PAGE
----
Cleaning Tank After Disease

Discussion in 'More Freshwater Aquarium Topics' started by Jessiechuuu, May 18, 2018.

  1. Jessiechuuu

    JessiechuuuNew MemberMember

    Hello, I know there are a lot of similar posts but I just wanted to see what y'all thought about my specific situation...

    First off, my tank: I have a 5 gallon, filtered (tetra whisper internal filter that came with the tank filled with biorings and a sponge like media), heated and moderately planted. The tank is tested (ammonia, nitrates, nitrites) weekly and is cycled. I do weekly 20% water changes.

    So here's my situation... I had a betta (Prince Loo ) for about 2 years and he suddenly died of dropsy - I had purchased live plants and a few neurites from my LFS a few months before that and I was suspicious that maybe something nasty hitched a ride on them. Another possibility is the ambient room temperature would sometimes be unsteady as we didn't have central air.

    The tank sat empty for a few weeks and then I got another betta fish (Gluten Free Fish Sticks :)). He was fine and adapted well, but I was still worried about the temperature fluctuations so a few months later I moved to a new house that has central air. The only thing is, after the move he was lethargic at first, it really really stressed him out and after some time his fins started looking tattered. I treated him with Kanaplex to no avail... I live in baltimore and the tap water isn't great so thinking this might be a factor, so I slowly over 2 months switched him over to spring water and he seemed to be doing better (fins growing back, more active etc.). In the last few weeks however (about 8 months post move) he really took a turn for the worse and developed pine-coned scales and quickly passed.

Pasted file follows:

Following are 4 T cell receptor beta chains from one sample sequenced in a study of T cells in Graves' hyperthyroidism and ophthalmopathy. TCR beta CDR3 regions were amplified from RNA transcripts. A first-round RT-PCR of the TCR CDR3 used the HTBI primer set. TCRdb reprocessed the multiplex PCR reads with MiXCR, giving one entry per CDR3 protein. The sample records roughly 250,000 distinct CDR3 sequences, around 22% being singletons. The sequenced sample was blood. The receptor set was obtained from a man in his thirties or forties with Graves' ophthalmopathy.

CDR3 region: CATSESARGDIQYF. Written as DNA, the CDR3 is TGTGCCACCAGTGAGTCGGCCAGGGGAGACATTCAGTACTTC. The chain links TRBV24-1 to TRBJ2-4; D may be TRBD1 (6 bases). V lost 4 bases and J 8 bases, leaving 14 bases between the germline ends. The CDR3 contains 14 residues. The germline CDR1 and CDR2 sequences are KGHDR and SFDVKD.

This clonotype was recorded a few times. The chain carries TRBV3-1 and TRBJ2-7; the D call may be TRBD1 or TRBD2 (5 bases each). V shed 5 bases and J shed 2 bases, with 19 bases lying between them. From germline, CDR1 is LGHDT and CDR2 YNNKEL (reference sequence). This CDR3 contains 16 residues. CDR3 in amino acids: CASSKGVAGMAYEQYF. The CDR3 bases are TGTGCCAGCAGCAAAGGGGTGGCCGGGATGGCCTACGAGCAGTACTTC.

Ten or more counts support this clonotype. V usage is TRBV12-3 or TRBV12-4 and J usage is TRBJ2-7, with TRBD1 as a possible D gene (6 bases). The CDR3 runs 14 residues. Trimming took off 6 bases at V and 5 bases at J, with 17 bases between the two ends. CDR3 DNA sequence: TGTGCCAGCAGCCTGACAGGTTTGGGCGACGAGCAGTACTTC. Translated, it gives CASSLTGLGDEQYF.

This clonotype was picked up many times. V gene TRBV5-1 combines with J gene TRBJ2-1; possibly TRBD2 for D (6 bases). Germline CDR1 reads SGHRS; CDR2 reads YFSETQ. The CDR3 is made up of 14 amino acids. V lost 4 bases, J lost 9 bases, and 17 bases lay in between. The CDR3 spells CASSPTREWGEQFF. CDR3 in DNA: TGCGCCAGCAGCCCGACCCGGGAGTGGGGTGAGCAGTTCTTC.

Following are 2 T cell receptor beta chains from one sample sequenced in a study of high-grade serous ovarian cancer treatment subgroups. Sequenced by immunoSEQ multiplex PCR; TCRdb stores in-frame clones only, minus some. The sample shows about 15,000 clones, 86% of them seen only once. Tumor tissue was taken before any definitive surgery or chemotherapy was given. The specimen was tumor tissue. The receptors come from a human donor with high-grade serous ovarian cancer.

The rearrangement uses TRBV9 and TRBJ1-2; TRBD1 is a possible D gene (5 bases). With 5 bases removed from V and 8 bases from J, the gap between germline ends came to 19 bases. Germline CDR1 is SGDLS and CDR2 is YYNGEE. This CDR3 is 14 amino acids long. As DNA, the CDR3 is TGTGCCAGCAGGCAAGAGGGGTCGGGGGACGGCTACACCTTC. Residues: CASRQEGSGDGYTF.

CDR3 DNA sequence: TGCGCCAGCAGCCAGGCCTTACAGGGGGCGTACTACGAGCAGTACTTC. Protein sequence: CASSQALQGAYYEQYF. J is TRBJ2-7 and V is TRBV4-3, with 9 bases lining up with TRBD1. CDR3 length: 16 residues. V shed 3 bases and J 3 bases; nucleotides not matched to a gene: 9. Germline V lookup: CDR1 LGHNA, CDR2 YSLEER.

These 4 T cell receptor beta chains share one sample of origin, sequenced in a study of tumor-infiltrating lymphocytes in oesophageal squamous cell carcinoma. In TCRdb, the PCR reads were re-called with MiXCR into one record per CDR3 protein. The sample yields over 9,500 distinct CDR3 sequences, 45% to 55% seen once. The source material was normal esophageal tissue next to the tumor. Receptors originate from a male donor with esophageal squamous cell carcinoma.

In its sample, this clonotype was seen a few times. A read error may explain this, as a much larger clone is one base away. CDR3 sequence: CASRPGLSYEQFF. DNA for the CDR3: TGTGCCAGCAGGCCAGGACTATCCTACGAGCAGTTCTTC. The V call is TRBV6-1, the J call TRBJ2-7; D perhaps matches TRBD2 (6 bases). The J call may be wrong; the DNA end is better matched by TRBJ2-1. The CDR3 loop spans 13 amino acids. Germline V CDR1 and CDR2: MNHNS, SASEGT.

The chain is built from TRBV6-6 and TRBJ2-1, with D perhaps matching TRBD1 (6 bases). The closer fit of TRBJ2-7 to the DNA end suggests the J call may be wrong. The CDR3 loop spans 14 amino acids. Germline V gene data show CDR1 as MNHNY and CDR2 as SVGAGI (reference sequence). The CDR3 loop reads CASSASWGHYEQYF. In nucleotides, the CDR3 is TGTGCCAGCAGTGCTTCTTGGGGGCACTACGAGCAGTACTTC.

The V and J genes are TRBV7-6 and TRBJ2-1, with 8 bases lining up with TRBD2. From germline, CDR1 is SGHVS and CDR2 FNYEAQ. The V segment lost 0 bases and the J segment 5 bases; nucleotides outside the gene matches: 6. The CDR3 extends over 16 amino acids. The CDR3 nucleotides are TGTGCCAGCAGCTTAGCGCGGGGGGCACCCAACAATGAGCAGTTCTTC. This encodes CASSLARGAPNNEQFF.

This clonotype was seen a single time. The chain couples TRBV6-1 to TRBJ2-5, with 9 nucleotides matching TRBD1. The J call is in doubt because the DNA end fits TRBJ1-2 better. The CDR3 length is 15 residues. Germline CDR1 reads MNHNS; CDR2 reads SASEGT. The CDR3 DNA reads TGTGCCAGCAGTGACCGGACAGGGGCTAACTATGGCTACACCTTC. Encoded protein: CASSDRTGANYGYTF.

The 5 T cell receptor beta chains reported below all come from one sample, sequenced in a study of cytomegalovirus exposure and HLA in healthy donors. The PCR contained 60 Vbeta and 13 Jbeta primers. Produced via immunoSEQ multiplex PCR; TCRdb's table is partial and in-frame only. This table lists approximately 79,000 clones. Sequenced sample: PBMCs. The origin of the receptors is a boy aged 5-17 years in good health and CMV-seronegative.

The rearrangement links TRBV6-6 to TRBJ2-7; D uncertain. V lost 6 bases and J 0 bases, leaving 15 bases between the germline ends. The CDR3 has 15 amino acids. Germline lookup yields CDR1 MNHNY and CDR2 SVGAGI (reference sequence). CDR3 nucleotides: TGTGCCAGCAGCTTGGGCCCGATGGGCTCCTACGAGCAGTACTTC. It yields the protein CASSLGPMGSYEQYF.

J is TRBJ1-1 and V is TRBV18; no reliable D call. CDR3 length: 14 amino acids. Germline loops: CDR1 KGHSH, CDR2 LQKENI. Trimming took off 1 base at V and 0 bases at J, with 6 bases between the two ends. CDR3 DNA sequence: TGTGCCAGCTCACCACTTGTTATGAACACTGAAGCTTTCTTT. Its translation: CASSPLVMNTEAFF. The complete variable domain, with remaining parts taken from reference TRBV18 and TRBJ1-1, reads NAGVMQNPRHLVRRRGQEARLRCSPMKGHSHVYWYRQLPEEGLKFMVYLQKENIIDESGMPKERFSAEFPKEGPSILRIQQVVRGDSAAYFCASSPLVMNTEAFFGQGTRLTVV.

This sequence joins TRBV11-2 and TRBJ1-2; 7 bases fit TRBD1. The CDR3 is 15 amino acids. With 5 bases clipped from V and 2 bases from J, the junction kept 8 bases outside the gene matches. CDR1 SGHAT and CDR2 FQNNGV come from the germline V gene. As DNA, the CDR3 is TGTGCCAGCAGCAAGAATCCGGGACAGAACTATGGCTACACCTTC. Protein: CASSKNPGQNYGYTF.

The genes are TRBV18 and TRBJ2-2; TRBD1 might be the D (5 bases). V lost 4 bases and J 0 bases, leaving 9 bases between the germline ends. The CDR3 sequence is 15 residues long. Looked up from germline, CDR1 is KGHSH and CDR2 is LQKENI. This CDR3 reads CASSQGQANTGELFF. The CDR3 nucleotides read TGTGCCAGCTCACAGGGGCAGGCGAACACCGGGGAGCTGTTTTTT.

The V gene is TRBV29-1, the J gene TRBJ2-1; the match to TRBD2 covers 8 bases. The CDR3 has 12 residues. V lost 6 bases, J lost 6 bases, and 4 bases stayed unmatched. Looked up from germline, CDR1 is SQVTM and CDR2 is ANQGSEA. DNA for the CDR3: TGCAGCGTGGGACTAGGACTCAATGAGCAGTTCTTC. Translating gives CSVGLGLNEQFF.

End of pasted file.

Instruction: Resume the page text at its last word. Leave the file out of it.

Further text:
So here's my thing-- this is my second betta to die of dropsy. I know its a symptom and not a disease but I'm worried that maybe there's something nasty persisting in my aquarium. While it would be great to not have to take down the tank and sterilize it, I'd rather do that than see another fish go this way. What should I do? What is the best way to go about it? And what about the snails?

    Thanks so much!
  2. Gypsy13

    Gypsy13Fishlore VIPMember

    My first question is which test kit do you use? Next, what do you feed? And how much?
  3. OP

    JessiechuuuNew MemberMember

    Yeah- I use the api master test kit, I'm realizing now after doing some more research I should also test kH and gH, so I've ordered a Kit (API) to begin testing those parameters. I feed two Tetra beta pellets a day and freeze dried blood worms as a treat about once a week (both I soak in a bit of tank water to soften before feeding).
    Another thing I forgot to mention is that I fertilize the water column for the plants once a week with the appropriate amount of Seachem fluorish and excel.
  4. Gypsy13

    Gypsy13Fishlore VIPMember

    Next question is which water conditioner do you use?
    With the betta and snails, I’d do either larger or more frequent water changes. Just keep the water clean until you decide to try another betta. When you do get the betta, see if it will eat a hulled thawed green pea every few days. I think the tank itself will be fine. Just keep doing the water changes. Let us know when you get your next betta. :)
  5. OP

    JessiechuuuNew MemberMember

    Sorry for the delay! I use a simple API tap water conditioner, and occasionally stress coat, particularly when I do large water changes.

    Thanks so much for the feedback, I really appreciated it! I'll keep up the water changes with the snails and let you guys know when I get a new Betta friend :D

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